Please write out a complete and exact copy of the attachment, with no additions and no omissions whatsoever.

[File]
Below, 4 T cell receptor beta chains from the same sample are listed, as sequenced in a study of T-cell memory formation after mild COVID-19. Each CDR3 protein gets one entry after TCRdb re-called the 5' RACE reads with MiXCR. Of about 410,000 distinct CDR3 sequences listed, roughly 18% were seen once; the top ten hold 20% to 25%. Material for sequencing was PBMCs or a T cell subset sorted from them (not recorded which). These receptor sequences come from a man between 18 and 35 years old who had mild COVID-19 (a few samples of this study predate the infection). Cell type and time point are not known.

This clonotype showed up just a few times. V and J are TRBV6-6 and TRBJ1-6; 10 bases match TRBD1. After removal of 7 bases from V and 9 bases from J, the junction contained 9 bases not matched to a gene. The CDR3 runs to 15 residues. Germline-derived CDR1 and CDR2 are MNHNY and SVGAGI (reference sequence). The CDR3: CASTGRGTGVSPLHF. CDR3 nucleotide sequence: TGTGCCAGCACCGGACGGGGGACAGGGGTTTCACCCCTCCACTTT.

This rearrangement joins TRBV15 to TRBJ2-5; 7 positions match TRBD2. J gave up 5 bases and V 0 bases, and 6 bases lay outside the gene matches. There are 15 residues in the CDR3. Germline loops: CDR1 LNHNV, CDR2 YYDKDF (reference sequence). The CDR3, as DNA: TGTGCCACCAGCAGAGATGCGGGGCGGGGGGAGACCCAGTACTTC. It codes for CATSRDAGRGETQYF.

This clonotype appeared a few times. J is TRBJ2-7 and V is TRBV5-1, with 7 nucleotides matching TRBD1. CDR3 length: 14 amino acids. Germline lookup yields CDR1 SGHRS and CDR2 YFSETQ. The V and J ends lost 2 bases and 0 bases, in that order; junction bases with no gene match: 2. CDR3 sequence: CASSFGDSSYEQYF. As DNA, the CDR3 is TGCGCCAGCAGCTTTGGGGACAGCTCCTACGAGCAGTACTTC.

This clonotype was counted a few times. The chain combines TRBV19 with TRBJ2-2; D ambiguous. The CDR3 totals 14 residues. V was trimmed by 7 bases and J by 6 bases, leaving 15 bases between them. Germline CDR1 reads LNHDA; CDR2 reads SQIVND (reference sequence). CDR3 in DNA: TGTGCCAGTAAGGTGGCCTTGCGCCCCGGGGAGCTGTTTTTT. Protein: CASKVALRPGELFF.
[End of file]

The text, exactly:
Below, 4 T cell receptor beta chains from the same sample are listed, as sequenced in a study of T-cell memory formation after mild COVID-19. Each CDR3 protein gets one entry after TCRdb re-called the 5' RACE reads with MiXCR. Of about 410,000 distinct CDR3 sequences listed, roughly 18% were seen once; the top ten hold 20% to 25%. Material for sequencing was PBMCs or a T cell subset sorted from them (not recorded which). These receptor sequences come from a man between 18 and 35 years old who had mild COVID-19 (a few samples of this study predate the infection). Cell type and time point are not known.

This clonotype showed up just a few times. V and J are TRBV6-6 and TRBJ1-6; 10 bases match TRBD1. After removal of 7 bases from V and 9 bases from J, the junction contained 9 bases not matched to a gene. The CDR3 runs to 15 residues. Germline-derived CDR1 and CDR2 are MNHNY and SVGAGI (reference sequence). The CDR3: CASTGRGTGVSPLHF. CDR3 nucleotide sequence: TGTGCCAGCACCGGACGGGGGACAGGGGTTTCACCCCTCCACTTT.

This rearrangement joins TRBV15 to TRBJ2-5; 7 positions match TRBD2. J gave up 5 bases and V 0 bases, and 6 bases lay outside the gene matches. There are 15 residues in the CDR3. Germline loops: CDR1 LNHNV, CDR2 YYDKDF (reference sequence). The CDR3, as DNA: TGTGCCACCAGCAGAGATGCGGGGCGGGGGGAGACCCAGTACTTC. It codes for CATSRDAGRGETQYF.

This clonotype appeared a few times. J is TRBJ2-7 and V is TRBV5-1, with 7 nucleotides matching TRBD1. CDR3 length: 14 amino acids. Germline lookup yields CDR1 SGHRS and CDR2 YFSETQ. The V and J ends lost 2 bases and 0 bases, in that order; junction bases with no gene match: 2. CDR3 sequence: CASSFGDSSYEQYF. As DNA, the CDR3 is TGCGCCAGCAGCTTTGGGGACAGCTCCTACGAGCAGTACTTC.

This clonotype was counted a few times. The chain combines TRBV19 with TRBJ2-2; D ambiguous. The CDR3 totals 14 residues. V was trimmed by 7 bases and J by 6 bases, leaving 15 bases between them. Germline CDR1 reads LNHDA; CDR2 reads SQIVND (reference sequence). CDR3 in DNA: TGTGCCAGTAAGGTGGCCTTGCGCCCCGGGGAGCTGTTTTTT. Protein: CASKVALRPGELFF.